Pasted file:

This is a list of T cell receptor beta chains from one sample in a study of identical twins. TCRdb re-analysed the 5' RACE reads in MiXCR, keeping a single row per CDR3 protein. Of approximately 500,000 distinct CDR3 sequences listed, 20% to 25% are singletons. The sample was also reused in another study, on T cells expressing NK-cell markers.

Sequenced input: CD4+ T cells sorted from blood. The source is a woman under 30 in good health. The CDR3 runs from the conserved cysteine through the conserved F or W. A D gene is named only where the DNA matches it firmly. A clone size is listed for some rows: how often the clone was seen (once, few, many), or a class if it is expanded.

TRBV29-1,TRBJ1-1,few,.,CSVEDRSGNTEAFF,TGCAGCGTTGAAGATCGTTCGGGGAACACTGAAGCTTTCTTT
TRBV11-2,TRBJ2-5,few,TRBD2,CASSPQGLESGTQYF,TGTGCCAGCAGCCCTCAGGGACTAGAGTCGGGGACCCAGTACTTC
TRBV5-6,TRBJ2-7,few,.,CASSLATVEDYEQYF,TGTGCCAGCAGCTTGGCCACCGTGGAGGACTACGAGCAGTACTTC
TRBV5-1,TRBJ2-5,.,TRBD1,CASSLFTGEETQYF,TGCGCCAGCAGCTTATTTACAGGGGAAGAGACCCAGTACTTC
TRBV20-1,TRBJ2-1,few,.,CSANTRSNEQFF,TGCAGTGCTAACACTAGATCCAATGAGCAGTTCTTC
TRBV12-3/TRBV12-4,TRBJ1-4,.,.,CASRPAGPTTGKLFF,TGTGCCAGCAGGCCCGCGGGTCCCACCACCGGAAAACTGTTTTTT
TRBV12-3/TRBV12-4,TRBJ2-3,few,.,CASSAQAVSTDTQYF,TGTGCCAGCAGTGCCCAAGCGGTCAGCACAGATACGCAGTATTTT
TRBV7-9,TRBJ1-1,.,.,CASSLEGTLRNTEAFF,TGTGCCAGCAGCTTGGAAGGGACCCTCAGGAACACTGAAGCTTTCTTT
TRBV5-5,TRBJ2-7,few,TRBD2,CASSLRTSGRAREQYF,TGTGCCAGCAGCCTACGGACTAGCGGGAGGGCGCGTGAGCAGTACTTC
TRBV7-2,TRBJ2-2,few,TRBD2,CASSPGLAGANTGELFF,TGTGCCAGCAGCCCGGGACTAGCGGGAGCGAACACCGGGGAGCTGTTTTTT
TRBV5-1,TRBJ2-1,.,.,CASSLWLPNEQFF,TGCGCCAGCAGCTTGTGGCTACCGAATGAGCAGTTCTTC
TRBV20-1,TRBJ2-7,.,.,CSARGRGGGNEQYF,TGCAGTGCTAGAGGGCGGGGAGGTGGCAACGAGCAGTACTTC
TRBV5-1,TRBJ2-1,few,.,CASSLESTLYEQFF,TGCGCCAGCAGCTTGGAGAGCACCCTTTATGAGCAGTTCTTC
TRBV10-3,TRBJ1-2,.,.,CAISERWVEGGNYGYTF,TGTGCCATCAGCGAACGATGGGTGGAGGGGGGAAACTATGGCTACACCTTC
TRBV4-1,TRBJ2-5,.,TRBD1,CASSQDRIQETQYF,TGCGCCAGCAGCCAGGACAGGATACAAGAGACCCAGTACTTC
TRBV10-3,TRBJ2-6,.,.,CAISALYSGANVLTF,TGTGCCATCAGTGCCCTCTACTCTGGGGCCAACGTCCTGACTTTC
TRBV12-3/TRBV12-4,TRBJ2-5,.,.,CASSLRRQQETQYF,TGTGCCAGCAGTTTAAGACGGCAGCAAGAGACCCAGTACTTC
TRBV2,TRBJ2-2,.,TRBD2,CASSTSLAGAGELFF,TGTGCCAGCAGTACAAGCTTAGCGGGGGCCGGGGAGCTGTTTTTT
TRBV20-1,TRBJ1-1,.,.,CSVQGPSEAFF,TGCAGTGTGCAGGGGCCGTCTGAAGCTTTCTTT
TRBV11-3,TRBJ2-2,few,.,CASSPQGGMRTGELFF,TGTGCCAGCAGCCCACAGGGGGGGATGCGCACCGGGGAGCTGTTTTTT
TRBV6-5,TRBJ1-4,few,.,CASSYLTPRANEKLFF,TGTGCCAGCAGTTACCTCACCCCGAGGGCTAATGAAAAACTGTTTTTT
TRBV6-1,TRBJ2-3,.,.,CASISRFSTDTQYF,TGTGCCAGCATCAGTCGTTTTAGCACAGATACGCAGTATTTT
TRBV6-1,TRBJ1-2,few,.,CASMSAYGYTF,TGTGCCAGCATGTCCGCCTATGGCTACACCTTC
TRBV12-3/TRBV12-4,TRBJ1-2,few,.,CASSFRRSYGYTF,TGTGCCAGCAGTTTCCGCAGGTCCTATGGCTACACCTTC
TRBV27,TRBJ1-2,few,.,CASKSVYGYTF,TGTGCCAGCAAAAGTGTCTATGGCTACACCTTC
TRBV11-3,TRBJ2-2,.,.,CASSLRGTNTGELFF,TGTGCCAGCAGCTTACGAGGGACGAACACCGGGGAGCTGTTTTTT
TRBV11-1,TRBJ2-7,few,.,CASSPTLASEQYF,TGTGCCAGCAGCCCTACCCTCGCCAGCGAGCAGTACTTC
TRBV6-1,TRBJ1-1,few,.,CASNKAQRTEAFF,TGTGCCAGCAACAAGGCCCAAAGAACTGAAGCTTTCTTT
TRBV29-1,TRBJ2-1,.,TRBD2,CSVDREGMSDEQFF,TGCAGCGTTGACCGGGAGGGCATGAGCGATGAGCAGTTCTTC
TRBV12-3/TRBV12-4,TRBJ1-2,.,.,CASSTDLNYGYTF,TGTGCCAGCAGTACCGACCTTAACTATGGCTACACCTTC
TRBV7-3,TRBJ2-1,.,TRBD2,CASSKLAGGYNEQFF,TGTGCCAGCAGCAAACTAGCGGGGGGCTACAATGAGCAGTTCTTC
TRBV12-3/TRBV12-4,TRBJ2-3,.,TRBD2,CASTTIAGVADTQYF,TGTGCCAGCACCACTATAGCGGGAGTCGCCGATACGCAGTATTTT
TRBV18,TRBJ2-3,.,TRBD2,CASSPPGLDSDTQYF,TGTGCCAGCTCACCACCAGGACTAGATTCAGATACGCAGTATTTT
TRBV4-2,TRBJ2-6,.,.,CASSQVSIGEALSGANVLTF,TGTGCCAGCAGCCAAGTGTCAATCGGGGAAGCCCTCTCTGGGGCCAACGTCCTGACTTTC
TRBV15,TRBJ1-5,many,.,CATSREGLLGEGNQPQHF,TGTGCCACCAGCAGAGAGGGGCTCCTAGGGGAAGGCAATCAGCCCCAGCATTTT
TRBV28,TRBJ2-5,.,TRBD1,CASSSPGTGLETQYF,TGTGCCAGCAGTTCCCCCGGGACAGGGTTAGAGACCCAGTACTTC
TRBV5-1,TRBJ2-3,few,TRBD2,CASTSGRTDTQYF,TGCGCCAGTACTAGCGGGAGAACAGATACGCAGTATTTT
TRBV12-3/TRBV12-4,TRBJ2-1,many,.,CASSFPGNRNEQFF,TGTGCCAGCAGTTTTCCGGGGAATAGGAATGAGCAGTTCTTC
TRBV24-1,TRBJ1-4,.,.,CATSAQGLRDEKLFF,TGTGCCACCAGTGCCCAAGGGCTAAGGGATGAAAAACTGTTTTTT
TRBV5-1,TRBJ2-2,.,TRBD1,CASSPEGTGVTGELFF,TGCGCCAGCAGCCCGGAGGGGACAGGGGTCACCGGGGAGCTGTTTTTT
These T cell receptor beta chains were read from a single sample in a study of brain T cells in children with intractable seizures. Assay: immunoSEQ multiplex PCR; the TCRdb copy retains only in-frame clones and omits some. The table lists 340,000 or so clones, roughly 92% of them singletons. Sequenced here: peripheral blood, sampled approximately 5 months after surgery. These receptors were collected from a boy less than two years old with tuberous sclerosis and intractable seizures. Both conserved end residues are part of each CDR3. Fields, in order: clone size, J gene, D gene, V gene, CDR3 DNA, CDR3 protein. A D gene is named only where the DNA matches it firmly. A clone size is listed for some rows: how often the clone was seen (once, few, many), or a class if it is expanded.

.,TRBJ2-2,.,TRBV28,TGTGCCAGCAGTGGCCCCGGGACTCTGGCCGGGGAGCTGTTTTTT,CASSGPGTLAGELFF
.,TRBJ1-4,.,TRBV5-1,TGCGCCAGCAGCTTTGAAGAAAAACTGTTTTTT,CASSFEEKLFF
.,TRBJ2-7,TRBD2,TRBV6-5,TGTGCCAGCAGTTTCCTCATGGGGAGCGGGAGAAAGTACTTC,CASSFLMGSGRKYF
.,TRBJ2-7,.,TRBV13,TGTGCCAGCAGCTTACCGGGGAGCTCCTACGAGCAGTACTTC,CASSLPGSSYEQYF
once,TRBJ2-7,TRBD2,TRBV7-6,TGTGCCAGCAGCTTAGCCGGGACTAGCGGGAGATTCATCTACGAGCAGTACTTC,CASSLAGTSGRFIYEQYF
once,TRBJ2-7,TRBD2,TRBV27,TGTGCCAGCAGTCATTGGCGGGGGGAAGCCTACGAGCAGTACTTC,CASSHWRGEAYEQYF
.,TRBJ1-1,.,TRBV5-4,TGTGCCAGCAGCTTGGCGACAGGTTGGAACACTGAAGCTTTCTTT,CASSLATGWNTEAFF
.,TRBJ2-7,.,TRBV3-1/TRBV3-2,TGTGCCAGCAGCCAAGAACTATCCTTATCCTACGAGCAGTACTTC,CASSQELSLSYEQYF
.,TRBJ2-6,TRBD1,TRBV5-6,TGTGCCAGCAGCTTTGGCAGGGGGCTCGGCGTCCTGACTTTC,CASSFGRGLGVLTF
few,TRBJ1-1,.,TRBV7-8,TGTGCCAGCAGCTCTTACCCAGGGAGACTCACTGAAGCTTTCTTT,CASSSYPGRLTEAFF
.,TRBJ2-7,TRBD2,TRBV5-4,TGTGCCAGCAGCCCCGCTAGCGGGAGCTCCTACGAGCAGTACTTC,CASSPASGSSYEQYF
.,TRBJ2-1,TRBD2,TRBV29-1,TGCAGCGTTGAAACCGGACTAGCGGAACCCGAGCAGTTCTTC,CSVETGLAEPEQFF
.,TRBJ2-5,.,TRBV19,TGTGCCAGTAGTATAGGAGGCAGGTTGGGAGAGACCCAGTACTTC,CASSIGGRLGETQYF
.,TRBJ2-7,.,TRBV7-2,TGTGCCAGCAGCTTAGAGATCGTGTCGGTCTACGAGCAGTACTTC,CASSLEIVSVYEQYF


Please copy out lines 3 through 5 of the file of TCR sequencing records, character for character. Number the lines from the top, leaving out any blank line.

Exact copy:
TRBV29-1,TRBJ1-1,few,.,CSVEDRSGNTEAFF,TGCAGCGTTGAAGATCGTTCGGGGAACACTGAAGCTTTCTTT
TRBV11-2,TRBJ2-5,few,TRBD2,CASSPQGLESGTQYF,TGTGCCAGCAGCCCTCAGGGACTAGAGTCGGGGACCCAGTACTTC
TRBV5-6,TRBJ2-7,few,.,CASSLATVEDYEQYF,TGTGCCAGCAGCTTGGCCACCGTGGAGGACTACGAGCAGTACTTC